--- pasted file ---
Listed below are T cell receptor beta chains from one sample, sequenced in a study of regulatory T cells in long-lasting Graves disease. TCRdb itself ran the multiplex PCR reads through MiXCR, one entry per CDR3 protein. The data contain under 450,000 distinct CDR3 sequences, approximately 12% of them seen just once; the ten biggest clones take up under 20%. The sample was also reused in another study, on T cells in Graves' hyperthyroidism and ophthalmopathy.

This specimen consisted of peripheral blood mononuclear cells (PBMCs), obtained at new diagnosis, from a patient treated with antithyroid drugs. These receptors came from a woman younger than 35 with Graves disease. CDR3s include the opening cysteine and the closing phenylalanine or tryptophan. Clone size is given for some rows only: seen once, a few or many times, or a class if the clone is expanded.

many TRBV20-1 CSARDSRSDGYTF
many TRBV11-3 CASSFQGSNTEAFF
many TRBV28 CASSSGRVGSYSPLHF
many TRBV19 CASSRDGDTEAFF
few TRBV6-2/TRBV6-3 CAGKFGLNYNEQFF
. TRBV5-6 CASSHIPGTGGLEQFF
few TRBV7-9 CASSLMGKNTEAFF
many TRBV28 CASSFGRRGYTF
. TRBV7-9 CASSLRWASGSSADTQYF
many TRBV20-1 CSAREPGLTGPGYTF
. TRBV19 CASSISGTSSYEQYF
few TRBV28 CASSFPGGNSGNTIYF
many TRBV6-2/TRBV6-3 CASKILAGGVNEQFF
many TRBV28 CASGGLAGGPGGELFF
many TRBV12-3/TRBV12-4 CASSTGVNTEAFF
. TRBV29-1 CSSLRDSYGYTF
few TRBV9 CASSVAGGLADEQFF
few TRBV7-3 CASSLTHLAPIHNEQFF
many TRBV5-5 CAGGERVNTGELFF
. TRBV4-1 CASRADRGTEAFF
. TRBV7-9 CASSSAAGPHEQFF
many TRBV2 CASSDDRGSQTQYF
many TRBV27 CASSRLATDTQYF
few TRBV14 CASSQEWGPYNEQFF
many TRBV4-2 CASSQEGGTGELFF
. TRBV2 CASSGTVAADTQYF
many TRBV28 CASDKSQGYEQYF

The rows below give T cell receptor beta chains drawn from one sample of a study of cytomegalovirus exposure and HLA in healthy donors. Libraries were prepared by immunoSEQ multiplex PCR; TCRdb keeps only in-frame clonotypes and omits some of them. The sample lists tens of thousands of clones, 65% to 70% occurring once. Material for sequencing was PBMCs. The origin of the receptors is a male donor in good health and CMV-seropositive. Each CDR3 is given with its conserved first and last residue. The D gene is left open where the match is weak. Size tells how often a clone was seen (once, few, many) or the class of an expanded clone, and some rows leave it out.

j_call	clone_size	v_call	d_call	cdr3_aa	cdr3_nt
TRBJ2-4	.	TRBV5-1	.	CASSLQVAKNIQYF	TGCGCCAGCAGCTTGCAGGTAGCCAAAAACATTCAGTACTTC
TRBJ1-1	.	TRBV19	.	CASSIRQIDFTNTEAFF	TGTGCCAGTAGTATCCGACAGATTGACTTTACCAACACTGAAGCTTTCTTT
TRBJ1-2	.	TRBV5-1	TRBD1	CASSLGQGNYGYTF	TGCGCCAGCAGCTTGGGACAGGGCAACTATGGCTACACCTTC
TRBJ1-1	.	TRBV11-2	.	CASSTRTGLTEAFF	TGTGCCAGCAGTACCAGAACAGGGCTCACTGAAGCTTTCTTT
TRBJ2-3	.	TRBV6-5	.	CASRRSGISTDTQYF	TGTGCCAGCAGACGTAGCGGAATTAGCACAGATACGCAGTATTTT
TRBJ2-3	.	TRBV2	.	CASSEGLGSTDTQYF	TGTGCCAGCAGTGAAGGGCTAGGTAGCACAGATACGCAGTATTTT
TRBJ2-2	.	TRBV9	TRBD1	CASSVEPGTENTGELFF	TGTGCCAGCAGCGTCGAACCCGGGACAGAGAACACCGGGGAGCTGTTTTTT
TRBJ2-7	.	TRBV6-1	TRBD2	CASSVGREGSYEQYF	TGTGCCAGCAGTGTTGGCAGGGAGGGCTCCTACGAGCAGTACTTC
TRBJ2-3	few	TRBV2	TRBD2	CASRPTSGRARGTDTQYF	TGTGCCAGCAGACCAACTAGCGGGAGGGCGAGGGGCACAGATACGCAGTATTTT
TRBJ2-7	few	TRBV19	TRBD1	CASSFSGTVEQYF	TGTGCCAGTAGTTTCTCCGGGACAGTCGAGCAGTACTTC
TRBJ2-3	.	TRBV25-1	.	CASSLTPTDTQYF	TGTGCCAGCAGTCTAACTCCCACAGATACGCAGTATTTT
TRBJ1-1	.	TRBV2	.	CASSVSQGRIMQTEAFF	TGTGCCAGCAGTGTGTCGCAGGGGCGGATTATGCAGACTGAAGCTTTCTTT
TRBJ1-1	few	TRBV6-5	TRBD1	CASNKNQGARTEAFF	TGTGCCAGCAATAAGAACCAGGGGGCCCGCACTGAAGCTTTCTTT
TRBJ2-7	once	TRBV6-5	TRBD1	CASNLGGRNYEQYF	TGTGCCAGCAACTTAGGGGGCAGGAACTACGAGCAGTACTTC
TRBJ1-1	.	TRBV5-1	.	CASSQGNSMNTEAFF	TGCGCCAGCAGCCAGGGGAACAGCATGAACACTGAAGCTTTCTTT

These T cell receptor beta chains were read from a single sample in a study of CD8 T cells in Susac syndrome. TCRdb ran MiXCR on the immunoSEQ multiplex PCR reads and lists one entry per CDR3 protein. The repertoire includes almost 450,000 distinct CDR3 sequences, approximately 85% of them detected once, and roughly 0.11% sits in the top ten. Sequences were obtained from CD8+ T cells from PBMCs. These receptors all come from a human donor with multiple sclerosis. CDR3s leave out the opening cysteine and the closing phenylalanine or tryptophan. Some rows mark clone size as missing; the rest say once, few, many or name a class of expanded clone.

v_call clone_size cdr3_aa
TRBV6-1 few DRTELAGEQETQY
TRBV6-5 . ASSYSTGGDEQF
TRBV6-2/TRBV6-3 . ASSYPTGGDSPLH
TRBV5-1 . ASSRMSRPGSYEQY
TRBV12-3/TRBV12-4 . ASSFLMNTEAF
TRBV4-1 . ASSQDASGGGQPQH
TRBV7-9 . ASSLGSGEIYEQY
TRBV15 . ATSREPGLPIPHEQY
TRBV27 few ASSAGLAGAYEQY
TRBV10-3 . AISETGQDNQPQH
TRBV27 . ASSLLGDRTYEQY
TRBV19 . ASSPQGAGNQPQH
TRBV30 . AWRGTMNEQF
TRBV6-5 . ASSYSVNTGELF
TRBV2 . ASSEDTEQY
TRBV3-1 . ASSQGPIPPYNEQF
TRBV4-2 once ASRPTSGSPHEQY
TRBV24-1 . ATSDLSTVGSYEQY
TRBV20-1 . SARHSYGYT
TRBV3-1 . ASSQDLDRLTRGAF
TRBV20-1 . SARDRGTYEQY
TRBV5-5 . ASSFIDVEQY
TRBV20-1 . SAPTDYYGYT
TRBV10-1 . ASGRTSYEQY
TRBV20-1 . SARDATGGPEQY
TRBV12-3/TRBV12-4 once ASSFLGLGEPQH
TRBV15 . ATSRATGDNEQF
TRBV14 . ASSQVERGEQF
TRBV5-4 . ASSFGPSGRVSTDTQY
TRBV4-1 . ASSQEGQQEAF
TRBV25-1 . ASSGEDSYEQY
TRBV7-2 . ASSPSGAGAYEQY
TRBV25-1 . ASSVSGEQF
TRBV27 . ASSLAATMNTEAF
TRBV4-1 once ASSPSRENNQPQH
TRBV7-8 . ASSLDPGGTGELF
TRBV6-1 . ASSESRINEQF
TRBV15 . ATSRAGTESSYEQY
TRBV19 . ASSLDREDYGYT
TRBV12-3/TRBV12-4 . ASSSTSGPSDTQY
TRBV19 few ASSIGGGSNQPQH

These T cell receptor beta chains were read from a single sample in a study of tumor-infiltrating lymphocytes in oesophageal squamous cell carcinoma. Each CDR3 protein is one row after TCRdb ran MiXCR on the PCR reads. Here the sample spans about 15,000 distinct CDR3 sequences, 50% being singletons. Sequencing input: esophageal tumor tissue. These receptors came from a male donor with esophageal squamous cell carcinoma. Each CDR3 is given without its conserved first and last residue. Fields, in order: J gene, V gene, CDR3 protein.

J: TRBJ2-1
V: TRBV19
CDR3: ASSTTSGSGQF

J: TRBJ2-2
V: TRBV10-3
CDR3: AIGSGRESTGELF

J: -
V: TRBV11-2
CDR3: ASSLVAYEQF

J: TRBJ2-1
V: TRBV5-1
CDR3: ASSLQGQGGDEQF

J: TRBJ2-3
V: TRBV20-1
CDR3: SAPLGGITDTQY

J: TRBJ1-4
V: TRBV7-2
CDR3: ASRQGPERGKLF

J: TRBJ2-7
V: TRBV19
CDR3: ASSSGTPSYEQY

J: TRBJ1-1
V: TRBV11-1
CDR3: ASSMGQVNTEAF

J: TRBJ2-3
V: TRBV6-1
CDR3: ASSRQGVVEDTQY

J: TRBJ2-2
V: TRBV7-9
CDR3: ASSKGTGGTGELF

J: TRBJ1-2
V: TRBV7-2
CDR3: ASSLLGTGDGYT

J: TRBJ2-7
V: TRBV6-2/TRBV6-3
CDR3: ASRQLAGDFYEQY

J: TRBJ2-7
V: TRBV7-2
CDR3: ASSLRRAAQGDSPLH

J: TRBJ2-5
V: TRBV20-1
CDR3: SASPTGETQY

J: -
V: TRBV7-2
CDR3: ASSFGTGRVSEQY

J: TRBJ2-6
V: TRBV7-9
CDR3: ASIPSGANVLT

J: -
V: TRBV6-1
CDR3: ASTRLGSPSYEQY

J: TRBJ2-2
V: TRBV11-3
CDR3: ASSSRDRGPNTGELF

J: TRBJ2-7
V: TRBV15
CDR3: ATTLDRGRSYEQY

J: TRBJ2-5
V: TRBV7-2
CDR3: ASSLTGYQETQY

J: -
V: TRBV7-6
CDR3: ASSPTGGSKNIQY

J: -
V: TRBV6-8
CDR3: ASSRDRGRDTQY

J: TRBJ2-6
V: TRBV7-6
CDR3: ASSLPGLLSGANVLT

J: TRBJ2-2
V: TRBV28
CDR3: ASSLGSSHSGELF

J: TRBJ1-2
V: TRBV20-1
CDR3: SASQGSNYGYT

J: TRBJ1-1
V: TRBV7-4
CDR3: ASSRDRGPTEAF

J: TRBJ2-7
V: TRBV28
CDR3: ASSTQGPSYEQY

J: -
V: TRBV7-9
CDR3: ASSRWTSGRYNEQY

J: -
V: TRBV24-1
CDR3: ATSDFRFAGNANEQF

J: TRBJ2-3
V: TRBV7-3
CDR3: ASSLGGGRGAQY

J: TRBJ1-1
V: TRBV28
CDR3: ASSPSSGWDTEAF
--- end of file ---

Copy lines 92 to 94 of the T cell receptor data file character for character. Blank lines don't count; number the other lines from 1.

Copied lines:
V: TRBV19
CDR3: ASSTTSGSGQF

J: TRBJ2-2